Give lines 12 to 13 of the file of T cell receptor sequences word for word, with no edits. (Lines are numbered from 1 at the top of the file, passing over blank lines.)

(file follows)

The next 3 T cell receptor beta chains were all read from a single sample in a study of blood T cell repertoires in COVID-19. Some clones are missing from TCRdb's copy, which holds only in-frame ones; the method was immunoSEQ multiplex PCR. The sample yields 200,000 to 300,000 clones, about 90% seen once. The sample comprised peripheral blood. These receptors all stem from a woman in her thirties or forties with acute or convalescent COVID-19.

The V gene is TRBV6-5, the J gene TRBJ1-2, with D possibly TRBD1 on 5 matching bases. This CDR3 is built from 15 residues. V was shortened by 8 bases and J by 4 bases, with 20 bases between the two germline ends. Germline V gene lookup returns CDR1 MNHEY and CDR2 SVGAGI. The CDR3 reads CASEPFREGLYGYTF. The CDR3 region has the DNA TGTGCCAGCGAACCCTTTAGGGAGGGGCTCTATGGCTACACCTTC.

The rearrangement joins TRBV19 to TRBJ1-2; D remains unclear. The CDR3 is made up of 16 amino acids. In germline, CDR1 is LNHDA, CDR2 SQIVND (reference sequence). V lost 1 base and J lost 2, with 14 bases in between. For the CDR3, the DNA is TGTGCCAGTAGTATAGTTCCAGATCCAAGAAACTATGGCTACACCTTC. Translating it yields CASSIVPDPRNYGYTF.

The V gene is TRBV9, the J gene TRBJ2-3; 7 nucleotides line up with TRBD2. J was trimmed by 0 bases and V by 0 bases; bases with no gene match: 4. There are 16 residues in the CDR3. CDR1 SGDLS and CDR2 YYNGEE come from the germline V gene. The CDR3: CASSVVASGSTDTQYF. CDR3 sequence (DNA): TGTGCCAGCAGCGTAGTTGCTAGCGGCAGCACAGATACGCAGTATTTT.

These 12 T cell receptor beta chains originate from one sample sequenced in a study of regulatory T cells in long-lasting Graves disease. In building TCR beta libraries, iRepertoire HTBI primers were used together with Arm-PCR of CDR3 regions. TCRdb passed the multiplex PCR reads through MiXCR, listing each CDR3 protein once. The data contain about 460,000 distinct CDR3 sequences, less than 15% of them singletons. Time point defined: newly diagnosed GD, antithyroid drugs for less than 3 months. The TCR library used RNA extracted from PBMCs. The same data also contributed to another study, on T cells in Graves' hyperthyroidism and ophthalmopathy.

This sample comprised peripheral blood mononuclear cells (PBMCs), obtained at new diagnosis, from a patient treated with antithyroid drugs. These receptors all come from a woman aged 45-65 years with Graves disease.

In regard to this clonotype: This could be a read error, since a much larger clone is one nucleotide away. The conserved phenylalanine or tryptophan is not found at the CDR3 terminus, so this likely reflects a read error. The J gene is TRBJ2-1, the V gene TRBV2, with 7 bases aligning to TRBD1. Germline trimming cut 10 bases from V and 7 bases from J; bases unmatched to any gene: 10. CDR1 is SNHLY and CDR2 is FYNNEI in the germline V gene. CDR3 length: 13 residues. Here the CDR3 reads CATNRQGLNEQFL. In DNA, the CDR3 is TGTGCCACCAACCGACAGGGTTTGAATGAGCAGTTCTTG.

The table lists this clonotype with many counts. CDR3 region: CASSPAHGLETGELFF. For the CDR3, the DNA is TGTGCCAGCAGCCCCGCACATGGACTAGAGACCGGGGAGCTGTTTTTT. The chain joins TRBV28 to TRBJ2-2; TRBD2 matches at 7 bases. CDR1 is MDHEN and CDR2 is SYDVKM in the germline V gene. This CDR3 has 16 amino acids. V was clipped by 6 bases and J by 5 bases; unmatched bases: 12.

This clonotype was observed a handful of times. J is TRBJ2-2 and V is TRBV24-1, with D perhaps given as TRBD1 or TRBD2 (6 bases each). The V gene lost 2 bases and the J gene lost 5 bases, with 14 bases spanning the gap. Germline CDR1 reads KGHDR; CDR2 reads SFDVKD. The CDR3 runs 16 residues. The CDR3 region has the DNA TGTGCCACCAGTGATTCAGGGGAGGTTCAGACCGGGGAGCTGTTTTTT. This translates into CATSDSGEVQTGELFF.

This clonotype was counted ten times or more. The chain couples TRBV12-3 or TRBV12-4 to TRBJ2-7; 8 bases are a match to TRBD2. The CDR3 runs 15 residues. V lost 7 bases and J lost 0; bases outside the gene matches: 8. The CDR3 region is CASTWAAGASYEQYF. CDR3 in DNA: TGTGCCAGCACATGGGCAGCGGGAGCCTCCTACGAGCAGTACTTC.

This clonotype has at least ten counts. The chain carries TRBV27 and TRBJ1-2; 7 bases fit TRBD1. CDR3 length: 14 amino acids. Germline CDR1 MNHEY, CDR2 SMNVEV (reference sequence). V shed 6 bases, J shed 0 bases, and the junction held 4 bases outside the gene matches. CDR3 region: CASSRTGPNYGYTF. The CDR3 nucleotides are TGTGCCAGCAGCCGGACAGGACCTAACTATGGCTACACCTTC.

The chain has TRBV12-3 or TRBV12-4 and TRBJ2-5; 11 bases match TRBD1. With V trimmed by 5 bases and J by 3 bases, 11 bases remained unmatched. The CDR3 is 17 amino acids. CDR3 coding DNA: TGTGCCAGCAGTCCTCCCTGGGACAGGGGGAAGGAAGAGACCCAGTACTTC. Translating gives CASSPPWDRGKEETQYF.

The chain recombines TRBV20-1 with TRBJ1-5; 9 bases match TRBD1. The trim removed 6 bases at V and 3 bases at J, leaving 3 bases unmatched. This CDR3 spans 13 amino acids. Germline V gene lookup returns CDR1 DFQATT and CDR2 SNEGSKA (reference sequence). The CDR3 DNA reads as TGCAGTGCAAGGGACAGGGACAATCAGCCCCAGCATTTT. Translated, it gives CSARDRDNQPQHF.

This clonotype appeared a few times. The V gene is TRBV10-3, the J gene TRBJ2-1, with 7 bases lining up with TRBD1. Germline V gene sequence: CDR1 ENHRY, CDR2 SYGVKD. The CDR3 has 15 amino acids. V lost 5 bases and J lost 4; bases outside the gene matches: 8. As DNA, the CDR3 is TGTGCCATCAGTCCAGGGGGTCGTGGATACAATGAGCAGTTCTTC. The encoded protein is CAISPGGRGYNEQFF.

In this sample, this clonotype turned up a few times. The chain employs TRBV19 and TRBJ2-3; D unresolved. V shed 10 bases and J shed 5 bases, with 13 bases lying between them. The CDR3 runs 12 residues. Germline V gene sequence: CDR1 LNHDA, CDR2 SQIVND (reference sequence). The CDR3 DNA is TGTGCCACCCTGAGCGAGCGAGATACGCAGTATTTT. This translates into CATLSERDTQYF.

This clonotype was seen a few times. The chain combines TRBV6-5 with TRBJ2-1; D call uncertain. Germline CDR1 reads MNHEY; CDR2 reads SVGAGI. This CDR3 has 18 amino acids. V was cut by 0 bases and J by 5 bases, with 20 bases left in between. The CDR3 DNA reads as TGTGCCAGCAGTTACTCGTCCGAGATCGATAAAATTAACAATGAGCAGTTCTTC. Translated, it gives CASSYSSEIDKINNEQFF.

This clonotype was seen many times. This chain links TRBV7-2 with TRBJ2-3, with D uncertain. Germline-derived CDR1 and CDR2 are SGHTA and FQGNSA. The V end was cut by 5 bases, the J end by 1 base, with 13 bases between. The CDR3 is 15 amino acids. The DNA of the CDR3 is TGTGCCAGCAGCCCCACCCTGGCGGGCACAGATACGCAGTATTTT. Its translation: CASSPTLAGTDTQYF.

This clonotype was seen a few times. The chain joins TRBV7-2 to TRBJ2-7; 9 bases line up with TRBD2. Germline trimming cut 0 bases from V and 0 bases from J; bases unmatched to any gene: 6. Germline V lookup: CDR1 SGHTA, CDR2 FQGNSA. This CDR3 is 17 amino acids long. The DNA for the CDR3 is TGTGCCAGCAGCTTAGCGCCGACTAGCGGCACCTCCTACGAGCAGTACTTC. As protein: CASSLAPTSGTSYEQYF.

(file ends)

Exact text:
The chain has TRBV12-3 or TRBV12-4 and TRBJ2-5; 11 bases match TRBD1. With V trimmed by 5 bases and J by 3 bases, 11 bases remained unmatched. The CDR3 is 17 amino acids. CDR3 coding DNA: TGTGCCAGCAGTCCTCCCTGGGACAGGGGGAAGGAAGAGACCCAGTACTTC. Translating gives CASSPPWDRGKEETQYF.

The chain recombines TRBV20-1 with TRBJ1-5; 9 bases match TRBD1. The trim removed 6 bases at V and 3 bases at J, leaving 3 bases unmatched. This CDR3 spans 13 amino acids. Germline V gene lookup returns CDR1 DFQATT and CDR2 SNEGSKA (reference sequence). The CDR3 DNA reads as TGCAGTGCAAGGGACAGGGACAATCAGCCCCAGCATTTT. Translated, it gives CSARDRDNQPQHF.